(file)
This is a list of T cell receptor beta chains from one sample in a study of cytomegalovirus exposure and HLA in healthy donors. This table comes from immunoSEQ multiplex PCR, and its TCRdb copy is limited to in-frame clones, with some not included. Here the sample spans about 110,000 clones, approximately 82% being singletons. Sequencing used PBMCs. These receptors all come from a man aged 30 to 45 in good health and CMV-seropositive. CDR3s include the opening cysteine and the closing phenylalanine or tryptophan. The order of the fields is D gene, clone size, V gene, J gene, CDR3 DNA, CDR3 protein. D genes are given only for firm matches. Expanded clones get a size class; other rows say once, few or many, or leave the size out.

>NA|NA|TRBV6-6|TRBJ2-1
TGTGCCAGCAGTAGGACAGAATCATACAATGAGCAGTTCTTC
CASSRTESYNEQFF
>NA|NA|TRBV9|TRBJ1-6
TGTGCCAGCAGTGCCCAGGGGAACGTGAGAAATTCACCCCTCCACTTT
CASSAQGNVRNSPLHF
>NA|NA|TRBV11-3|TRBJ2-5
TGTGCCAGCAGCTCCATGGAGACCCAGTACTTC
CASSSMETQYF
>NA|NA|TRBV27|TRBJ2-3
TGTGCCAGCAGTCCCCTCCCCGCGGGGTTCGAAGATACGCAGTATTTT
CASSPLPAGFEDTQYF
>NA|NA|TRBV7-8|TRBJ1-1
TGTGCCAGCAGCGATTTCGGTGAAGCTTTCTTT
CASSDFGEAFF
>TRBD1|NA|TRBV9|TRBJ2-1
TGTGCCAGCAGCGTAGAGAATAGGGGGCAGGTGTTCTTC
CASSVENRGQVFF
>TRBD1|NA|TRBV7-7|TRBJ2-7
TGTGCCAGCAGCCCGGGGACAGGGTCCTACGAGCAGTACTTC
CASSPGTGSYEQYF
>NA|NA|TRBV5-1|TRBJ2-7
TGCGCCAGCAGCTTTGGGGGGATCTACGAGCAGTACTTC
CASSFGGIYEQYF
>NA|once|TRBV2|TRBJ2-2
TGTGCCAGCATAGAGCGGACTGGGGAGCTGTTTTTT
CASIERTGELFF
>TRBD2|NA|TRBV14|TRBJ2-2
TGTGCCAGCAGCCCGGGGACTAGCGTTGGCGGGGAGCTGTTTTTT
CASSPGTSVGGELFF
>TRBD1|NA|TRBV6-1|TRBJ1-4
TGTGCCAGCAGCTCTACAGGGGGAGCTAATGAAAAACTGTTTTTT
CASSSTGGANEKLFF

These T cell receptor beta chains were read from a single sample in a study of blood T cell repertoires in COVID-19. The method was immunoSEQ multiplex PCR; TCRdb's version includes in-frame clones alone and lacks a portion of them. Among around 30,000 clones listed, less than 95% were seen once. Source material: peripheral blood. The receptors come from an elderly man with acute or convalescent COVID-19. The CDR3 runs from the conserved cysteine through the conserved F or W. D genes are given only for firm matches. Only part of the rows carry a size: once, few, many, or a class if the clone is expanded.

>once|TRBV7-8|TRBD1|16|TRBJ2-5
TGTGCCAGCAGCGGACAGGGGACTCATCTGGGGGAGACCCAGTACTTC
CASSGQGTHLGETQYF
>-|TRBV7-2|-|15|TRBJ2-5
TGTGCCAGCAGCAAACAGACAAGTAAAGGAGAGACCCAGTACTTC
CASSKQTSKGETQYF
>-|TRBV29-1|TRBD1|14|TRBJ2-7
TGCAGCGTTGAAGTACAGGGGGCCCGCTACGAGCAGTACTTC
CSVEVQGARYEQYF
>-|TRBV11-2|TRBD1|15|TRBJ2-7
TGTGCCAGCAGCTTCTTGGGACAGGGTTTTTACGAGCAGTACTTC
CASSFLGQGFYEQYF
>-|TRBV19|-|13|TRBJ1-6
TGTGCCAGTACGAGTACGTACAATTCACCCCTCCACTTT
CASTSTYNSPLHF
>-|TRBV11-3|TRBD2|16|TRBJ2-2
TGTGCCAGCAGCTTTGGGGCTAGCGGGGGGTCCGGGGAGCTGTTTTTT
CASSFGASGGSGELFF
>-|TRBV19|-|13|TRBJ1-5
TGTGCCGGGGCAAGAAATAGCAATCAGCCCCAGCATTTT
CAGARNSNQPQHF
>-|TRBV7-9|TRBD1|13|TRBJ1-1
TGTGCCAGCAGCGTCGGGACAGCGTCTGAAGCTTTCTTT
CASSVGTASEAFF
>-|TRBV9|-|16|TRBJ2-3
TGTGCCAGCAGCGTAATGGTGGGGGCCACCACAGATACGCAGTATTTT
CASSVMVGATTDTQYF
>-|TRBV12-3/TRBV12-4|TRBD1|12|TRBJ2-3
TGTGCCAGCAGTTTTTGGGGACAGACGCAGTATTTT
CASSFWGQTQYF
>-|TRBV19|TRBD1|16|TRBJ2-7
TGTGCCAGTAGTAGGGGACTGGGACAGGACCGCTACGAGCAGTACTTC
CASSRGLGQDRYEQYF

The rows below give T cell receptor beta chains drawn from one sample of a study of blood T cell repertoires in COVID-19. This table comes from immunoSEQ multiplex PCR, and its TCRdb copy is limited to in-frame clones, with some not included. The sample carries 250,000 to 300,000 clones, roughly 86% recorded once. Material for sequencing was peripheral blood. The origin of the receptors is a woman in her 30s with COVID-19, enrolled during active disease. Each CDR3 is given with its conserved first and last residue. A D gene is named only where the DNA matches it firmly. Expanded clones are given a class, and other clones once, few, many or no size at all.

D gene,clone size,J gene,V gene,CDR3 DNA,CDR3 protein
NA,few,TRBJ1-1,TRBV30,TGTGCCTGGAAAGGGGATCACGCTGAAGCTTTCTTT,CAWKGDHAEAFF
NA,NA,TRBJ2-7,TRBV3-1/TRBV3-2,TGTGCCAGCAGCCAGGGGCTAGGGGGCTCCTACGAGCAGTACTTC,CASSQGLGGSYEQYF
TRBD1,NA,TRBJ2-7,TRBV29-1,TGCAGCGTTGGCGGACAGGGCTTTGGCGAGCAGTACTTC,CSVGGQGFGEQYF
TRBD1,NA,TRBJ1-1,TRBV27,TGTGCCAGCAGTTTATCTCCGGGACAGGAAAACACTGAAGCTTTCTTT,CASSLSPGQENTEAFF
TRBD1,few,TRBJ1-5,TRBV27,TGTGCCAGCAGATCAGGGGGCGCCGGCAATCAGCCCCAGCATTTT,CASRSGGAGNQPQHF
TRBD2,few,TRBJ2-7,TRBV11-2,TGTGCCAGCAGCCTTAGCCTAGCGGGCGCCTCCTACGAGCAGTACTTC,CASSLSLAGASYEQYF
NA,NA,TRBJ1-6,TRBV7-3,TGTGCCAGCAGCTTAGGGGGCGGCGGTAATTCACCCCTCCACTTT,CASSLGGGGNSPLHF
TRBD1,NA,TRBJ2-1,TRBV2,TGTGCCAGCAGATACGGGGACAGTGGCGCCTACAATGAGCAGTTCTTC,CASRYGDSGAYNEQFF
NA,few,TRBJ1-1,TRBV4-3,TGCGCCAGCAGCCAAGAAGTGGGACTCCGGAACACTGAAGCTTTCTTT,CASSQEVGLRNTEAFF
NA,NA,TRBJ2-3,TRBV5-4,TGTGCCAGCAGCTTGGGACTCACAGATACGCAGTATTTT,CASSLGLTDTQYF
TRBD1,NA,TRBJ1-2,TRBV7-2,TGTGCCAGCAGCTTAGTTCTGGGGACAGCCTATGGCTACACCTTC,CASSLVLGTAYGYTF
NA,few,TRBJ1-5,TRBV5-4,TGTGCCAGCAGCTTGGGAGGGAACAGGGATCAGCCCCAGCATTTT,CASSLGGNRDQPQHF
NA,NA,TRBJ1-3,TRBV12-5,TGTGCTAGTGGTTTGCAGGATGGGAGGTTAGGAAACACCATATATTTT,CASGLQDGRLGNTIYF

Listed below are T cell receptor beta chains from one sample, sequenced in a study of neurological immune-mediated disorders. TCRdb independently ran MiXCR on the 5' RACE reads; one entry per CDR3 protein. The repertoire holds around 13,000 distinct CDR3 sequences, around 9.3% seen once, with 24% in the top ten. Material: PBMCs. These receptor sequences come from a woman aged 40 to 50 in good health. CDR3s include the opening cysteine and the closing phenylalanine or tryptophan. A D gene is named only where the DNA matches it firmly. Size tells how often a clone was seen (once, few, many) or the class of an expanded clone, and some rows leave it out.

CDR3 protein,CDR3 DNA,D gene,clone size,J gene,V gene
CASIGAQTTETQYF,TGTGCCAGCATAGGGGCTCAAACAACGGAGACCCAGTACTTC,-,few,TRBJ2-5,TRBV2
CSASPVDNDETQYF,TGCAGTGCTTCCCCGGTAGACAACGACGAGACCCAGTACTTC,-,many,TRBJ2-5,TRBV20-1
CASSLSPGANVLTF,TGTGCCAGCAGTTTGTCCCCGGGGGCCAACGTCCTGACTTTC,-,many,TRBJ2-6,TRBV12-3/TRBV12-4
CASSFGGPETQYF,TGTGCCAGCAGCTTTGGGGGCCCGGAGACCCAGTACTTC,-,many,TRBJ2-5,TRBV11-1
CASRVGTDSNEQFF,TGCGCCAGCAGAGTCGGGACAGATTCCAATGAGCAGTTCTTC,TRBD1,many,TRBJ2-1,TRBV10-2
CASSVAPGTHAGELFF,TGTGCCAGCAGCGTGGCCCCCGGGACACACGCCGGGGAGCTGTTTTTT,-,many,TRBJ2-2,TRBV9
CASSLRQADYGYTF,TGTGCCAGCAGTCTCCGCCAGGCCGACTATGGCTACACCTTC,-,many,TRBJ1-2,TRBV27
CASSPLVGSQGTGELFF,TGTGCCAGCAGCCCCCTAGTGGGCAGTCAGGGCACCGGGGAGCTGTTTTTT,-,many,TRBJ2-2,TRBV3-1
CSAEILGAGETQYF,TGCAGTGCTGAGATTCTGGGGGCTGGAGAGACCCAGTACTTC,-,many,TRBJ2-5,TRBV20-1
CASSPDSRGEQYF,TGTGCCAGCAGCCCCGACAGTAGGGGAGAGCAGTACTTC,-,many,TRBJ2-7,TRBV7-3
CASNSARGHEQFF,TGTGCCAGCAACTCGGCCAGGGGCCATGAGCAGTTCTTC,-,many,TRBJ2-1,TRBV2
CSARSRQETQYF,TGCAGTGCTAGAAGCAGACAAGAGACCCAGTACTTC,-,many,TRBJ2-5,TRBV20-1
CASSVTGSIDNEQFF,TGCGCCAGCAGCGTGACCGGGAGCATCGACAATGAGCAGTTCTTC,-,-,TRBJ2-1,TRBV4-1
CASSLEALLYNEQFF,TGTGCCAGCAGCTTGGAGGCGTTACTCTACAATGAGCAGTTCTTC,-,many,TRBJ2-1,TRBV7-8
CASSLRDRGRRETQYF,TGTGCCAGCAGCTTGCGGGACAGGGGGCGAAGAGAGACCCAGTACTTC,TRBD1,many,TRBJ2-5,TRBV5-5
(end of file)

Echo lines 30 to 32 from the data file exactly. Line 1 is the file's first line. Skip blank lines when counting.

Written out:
TGTGCCAGCAGCCCGGGGACTAGCGTTGGCGGGGAGCTGTTTTTT
CASSPGTSVGGELFF
>TRBD1|NA|TRBV6-1|TRBJ1-4